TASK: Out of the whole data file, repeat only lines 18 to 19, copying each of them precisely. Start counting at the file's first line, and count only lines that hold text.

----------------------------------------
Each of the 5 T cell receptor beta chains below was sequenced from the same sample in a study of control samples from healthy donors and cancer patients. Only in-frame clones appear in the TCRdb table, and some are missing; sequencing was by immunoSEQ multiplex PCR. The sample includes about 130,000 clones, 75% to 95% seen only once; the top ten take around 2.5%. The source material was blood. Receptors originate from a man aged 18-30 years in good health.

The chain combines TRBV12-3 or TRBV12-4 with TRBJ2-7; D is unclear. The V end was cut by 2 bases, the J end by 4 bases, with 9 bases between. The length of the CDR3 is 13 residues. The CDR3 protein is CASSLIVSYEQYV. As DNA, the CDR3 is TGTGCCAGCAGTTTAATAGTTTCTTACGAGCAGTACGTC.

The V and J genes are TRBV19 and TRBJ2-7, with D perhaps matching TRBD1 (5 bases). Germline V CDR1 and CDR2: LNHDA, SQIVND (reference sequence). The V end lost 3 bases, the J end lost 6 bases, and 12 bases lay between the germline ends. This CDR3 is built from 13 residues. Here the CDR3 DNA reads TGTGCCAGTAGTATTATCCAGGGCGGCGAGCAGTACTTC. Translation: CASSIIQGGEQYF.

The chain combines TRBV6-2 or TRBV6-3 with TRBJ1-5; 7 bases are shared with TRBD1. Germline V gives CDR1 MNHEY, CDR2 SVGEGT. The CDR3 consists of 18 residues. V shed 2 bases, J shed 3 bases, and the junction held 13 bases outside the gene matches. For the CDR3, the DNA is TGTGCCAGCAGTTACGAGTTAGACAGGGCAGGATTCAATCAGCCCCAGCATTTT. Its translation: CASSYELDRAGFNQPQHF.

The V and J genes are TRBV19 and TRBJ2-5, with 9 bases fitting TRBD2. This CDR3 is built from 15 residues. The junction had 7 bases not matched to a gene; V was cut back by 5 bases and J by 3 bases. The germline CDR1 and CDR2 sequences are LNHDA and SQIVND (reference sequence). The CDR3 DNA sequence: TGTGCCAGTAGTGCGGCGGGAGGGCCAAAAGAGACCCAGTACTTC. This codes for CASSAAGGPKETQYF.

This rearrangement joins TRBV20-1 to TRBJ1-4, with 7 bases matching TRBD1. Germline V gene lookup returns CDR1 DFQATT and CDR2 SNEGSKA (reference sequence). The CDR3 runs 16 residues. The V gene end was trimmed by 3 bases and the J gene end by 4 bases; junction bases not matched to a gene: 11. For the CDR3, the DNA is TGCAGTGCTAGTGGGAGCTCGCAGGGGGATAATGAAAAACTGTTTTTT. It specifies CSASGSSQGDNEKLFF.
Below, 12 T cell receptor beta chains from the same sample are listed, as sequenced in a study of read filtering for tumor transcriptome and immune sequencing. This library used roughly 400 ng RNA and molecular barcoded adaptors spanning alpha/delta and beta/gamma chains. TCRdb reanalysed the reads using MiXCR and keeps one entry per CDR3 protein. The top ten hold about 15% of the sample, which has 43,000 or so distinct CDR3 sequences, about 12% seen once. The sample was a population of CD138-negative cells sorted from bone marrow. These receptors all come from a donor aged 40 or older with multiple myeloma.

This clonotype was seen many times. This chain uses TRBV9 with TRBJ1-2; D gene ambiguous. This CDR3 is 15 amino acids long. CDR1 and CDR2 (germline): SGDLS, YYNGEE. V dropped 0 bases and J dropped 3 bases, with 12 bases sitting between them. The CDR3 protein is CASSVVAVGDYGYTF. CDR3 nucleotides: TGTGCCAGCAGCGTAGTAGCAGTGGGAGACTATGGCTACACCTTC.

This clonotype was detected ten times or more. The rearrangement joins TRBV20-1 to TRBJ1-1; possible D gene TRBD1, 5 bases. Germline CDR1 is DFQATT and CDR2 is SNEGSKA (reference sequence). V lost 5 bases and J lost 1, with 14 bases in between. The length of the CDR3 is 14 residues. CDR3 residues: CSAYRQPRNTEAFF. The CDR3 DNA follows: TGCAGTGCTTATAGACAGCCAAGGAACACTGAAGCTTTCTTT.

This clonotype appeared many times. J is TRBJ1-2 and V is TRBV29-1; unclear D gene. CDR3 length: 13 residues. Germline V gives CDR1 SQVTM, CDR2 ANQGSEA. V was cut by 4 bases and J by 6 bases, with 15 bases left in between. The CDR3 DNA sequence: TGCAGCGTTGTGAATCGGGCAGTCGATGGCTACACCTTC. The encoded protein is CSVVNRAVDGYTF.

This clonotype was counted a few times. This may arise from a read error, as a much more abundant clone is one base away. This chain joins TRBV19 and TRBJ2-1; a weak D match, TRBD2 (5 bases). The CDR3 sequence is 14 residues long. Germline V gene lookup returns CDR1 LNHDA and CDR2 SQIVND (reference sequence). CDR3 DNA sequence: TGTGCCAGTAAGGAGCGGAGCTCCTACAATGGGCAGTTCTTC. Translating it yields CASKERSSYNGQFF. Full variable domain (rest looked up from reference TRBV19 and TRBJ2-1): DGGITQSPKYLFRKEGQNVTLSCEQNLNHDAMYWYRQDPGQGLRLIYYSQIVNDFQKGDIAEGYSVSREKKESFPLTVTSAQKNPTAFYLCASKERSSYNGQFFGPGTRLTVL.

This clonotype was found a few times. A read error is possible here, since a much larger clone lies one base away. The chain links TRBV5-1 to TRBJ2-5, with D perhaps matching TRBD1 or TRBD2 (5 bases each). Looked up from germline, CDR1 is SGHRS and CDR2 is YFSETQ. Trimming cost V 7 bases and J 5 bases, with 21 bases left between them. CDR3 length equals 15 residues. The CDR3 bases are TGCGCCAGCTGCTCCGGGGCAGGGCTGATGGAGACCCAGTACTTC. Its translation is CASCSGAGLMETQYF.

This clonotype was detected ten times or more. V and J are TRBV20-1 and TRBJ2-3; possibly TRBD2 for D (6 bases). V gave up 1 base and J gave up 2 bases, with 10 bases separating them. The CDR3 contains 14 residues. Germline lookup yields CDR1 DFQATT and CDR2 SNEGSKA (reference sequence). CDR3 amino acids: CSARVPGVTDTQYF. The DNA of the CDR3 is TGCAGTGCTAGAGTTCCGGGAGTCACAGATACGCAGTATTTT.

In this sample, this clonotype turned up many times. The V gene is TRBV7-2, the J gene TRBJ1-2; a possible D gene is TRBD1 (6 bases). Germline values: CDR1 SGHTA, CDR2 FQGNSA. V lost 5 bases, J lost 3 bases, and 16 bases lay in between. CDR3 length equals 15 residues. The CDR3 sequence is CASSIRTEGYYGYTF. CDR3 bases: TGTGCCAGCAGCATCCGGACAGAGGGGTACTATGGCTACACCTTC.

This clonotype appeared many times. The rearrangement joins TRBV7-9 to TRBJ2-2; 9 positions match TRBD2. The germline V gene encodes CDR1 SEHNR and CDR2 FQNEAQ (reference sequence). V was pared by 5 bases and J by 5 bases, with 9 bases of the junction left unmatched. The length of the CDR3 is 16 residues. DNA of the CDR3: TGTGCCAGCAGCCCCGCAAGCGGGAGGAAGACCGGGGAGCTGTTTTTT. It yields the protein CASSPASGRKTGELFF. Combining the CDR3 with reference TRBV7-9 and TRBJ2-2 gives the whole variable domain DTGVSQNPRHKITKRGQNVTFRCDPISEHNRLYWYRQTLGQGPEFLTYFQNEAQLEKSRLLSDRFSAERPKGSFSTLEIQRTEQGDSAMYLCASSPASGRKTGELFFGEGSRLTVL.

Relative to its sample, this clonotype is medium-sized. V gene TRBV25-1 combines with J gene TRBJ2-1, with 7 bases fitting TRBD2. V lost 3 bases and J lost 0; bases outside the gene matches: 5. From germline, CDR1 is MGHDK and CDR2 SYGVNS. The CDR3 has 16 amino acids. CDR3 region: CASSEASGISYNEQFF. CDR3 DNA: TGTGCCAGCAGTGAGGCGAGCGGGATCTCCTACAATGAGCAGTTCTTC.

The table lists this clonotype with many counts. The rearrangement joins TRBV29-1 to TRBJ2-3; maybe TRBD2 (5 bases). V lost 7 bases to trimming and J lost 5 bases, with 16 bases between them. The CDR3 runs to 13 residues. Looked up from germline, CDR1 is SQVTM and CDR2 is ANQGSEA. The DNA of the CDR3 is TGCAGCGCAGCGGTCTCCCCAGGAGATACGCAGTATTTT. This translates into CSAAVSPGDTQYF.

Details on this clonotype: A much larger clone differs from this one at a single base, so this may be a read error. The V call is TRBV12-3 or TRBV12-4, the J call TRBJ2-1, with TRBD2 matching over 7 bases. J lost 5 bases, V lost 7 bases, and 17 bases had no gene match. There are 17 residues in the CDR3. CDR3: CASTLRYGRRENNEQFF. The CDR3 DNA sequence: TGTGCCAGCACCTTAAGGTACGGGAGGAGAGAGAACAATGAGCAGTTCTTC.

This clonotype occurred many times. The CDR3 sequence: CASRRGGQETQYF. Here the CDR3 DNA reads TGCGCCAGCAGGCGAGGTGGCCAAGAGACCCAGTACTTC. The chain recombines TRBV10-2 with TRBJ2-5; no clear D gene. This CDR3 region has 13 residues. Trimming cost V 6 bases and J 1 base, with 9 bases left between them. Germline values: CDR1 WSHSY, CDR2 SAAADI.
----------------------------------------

Details on this clonotype: A much larger clone differs from this one at a single base, so this may be a read error. The V call is TRBV12-3 or TRBV12-4, the J call TRBJ2-1, with TRBD2 matching over 7 bases. J lost 5 bases, V lost 7 bases, and 17 bases had no gene match. There are 17 residues in the CDR3. CDR3: CASTLRYGRRENNEQFF. The CDR3 DNA sequence: TGTGCCAGCACCTTAAGGTACGGGAGGAGAGAGAACAATGAGCAGTTCTTC.

This clonotype occurred many times. The CDR3 sequence: CASRRGGQETQYF. Here the CDR3 DNA reads TGCGCCAGCAGGCGAGGTGGCCAAGAGACCCAGTACTTC. The chain recombines TRBV10-2 with TRBJ2-5; no clear D gene. This CDR3 region has 13 residues. Trimming cost V 6 bases and J 1 base, with 9 bases left between them. Germline values: CDR1 WSHSY, CDR2 SAAADI.